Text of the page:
When the theme of limits was chosen for this month, I groaned. I know I'm supposed to be all happy and upbeat and rah-rah: there are no limits, you can do anything you put your mind to, you just have to believe. Reality TV has made an industry out of this idea. Just don't give up; eventually, someone will see your gift.

And hey, it worked for me. From the time I submitted my first novel to the time Finding Kate got published I spent more than 20 years writing, getting rejections, learning the craft, doing more writing and getting more rejections. I could have given up (and for a while I kind of did, flitting between projects for several years). Getting Kate published took over 5 years all by itself.

So, yes, believing in your dream is important, but let's also acknowledge that it's exhausting to keep believing all the time. "You can do it if you just believe!" has its limits as an effective strategy. Acknowledge that. Give yourself a break from time to time.

As a person with lots of things going well, I know that most of my limits are self-imposed. Take my latest accomplishment, for instance. In December, I sent my latest MS off to my editor. Hooray, right? I should be proud and happy.

Mostly I'm feeling relieved and guilty: relieved because it's finally done, and guilty because it wasn't done sooner. I missed several self-imposed deadlines along the way, and I feel terrible about that. Sure, I was busy with my teaching obligations and shifting into the demands of a new job, but there were plenty of times when I lacked the self-discipline to make sure that the work got done when it needed to.

When it came time to write this blog post, I asked one of my writing group buddies for help. He said, "What if there were no limits?" I wanted to laugh. And maybe cry a little. So much of my life has been bounded by my perception of my own limitations: the things I can't do, or shouldn't do, or won't be allowed to do.

So what I'd like to do this year, as I begin my next novel, is allow myself to think without limits. What if, for this novel, I took baby steps towards thinking that my writing is a valuable and important part of my life? What if I demanded time for writing and took it seriously, professionally?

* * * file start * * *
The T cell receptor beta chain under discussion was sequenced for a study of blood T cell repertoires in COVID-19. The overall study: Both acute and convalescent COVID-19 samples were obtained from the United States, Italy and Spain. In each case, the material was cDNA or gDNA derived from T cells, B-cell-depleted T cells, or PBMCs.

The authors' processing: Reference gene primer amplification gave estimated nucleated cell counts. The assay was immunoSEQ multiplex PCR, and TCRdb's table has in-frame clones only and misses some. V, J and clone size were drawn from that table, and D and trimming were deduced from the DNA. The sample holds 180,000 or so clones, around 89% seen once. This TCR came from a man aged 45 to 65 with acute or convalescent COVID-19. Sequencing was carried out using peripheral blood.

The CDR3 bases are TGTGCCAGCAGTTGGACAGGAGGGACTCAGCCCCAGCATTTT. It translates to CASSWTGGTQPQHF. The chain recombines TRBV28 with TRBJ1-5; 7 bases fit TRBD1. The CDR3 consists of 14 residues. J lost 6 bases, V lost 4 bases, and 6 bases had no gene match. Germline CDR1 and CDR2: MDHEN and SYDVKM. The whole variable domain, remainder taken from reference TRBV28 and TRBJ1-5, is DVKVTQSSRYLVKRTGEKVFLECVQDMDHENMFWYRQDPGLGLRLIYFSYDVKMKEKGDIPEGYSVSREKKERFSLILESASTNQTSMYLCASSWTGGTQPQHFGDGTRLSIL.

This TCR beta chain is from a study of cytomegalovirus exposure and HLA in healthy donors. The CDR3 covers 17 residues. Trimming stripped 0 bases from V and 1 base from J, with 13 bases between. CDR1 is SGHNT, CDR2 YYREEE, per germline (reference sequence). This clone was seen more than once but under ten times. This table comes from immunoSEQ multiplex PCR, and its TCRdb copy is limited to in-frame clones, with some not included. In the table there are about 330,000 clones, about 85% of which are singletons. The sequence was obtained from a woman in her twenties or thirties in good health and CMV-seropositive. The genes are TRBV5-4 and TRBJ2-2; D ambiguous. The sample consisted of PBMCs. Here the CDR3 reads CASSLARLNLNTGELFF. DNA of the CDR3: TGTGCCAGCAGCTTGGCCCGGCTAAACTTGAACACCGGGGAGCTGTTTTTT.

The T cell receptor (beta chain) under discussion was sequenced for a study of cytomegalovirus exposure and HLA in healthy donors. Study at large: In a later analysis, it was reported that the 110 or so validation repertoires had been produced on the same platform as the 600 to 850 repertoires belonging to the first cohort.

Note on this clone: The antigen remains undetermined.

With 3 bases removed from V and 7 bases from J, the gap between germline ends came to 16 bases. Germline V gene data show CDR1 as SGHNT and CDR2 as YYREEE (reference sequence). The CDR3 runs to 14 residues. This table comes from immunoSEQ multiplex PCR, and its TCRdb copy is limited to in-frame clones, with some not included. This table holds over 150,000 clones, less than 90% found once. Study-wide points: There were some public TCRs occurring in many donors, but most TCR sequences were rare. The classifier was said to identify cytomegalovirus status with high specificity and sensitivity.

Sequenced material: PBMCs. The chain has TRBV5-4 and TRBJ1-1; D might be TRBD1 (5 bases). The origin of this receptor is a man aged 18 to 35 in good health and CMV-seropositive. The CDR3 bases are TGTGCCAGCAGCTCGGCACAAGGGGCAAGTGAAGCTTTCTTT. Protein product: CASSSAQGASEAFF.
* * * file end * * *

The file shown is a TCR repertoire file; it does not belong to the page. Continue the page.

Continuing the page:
I'll be honest with you, just writing those words feels like a joke. That right there, those are my limits.

Any advice? Thanks for listening.
 

Wednesday, January 9, 2019

Limitless...Mostly. by Joy Preble

LIMITLESS is the title of a picture book/gift-type book by Leah Tenari that we sold a bunch of at the bookstore this holiday season. It's a compilation of little bios and lovely drawings of 24 remarkable American women -- ranging from Sojourner Truth to Abby Wambach and a bunch of others in between. It's a fabulous, inspiring book. The basic message? We are, as women and humans, limitless in what we aspire to. We should aim high. Dream big. Don't accept constraints place on us by those who don't believe we can follow our aspirations to the stars.

I believe this. I talk a lot about how I believe this. How you are never too old or too young to follow your dreams. It's how I moved from woman who taught high school English every day and secretly wanted to be a writer to woman who has 7 plus books on shelves and hopefully more on the way. I'm the poster girl for limitless some days-- those moments I have to pinch myself to believe that I am now a person who speaks at conferences and teaches workshops to adults on writing and has actual reader fans who tell me lovely things about my work. My world has broadened exponentially since I decided not to place limits on my dreams. I am lucky and fortunate in so many ways.

But. Here's the thing.

Sometimes, limits are okay.

Sometimes you can only do so much in the hours in each day and sometimes life--jobs, health, family, just plain old exhaustion--gets in the way.

As it seems it was for lots of us, 2018 was a rough year. I was not as productive as I wanted to be, and yet when I go over what I did accomplish this year, the truth is that I was as productive as I could be given all the other things that had to take precedence. 

So. Here's what I think this morning as I realize that maybe the stretch of those limits is why this post is a day late and you, dear readers, were supposed to be pondering it yesterday:

Sometimes we need limits. Sometimes we need to say Hey. I'm pushing too hard. It will get done when it gets done or at least I will take on fewer things that need to get done. I will occasionally walk the dog without revising a chapter in my head and I will not feel like a slacker when I don't get up at 5 am to write but instead get up at 5 am because I like getting up early and this morning I am going to make 3 dozen muffins for a writing retreat and the pages will get done tomorrow. I will close my ears to the endless publishing noise of BIG ANNOUNCEMENTS and I will announce that today I have limited myself to the announcement that yes, I took out an hour to catch up with Outlander and have duly watched Roger Mac get into all sorts of trouble and woes and dear, handsome Jamie Fraser make some monumental errors in judgment. I have gone to the day job and written less than I want to and taken time to cook this really amazing turkey cutlet dish with lemons and capers. I have declared that enough.